But the effect, as you all know, was to unleash on this country swarms of mad judicial tinkerers, social worker judges ignoring the law and carrying out what they took to be the moral imperative of remaking society along faddish and idiosyncratic lines having little to do with relevant legislation. Canadian courts of law have largely become courts of equity, and the equity is politically correct dogma. The Charter was gutted of any defense of private property to secure NDP approval and is revocable in each province in civil rights matters. So it institutionalised judicial socialism and retained a power to oppress, but little capacity for amelioration. The contrast with the fairly steadfast American judicial defense of individual rights became even more stark and unpromising.

In the piping days of my good relations with the present Canadian prime minister, our newspapers took a leading role in demanding imposition of the principle that if Canada is divisible, so is Quebec and that in any yes vote on a sovereignty question in a Quebec referendum, those counties contiguous to other provinces that voted to remain Canadian should secede from Quebec and stay Canadian. We wanted a policy a good deal more robust than the Clarity Act, but at least recognized that measure, tepid though it is, as progress.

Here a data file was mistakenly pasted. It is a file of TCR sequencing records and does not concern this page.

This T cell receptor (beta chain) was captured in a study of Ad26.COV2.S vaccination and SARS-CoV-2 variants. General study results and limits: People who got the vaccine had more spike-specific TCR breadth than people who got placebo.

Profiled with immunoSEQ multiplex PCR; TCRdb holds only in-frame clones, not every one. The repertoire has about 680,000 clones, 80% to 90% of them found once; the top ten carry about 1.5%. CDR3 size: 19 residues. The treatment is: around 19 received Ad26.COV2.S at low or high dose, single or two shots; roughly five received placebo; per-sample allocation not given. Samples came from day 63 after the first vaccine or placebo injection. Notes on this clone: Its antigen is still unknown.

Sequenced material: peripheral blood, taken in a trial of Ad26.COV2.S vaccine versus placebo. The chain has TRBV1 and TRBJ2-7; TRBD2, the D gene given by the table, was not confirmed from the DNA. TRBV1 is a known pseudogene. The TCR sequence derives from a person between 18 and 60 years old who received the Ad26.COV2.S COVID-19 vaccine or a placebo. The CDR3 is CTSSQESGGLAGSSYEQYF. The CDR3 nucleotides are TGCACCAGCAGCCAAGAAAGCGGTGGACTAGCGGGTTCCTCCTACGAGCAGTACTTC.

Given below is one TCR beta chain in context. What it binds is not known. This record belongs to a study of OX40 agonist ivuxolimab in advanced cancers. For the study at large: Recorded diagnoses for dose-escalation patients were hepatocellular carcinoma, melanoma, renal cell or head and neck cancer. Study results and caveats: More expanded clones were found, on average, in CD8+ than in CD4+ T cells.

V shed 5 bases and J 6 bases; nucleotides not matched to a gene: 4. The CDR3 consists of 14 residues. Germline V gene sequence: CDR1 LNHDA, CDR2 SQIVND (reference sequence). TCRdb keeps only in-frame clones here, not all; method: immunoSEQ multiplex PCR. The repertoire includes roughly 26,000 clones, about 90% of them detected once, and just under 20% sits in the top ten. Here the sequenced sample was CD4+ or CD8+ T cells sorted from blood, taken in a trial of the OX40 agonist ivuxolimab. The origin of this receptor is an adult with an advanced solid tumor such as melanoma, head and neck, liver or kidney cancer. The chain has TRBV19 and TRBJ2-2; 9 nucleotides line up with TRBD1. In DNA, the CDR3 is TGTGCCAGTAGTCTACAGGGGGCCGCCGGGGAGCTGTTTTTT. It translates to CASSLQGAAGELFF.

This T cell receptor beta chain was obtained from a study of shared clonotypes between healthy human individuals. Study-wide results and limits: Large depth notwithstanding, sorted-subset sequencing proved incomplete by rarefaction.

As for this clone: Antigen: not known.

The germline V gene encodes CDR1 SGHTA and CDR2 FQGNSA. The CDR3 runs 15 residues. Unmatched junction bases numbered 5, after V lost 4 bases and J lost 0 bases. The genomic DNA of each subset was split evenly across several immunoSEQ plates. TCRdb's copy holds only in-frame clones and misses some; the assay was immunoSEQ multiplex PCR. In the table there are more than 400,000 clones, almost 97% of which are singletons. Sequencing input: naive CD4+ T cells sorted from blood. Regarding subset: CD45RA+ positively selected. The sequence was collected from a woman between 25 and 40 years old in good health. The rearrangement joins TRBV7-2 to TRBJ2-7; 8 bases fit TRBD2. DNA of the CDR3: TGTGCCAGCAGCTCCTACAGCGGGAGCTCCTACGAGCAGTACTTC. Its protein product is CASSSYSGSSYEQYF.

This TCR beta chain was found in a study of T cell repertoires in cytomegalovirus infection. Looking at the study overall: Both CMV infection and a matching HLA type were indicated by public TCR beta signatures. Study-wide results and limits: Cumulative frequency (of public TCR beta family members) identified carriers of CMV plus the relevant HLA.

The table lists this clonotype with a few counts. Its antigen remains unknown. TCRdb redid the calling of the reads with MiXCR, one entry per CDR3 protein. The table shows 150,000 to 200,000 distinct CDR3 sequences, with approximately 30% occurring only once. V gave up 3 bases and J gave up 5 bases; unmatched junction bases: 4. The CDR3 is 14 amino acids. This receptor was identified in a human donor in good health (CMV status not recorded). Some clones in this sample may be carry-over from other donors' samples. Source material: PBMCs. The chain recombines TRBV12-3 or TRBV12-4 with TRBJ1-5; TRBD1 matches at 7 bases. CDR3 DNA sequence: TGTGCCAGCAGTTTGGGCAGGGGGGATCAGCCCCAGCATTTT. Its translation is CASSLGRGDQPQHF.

When David Radler and my other associates and I took over a majority of the country's newspapers in 1996, we set about revitalizing the industry. There was hardly a constituent newspaper that wasn't a drearily predictable, soft-left, humourless and somewhat stridently politically correct echo chamber for the prevailing, unchallenged ethos.

Then, and particularly with the founding of the National Post in 1998, we set out to achieve commercial success while drastically raising the quality of the country's written press. We would offer the country an alternative to the soft-left path on what had become, with the fragmentation of the old federal Progressive Conservative Party, a one-party federal state.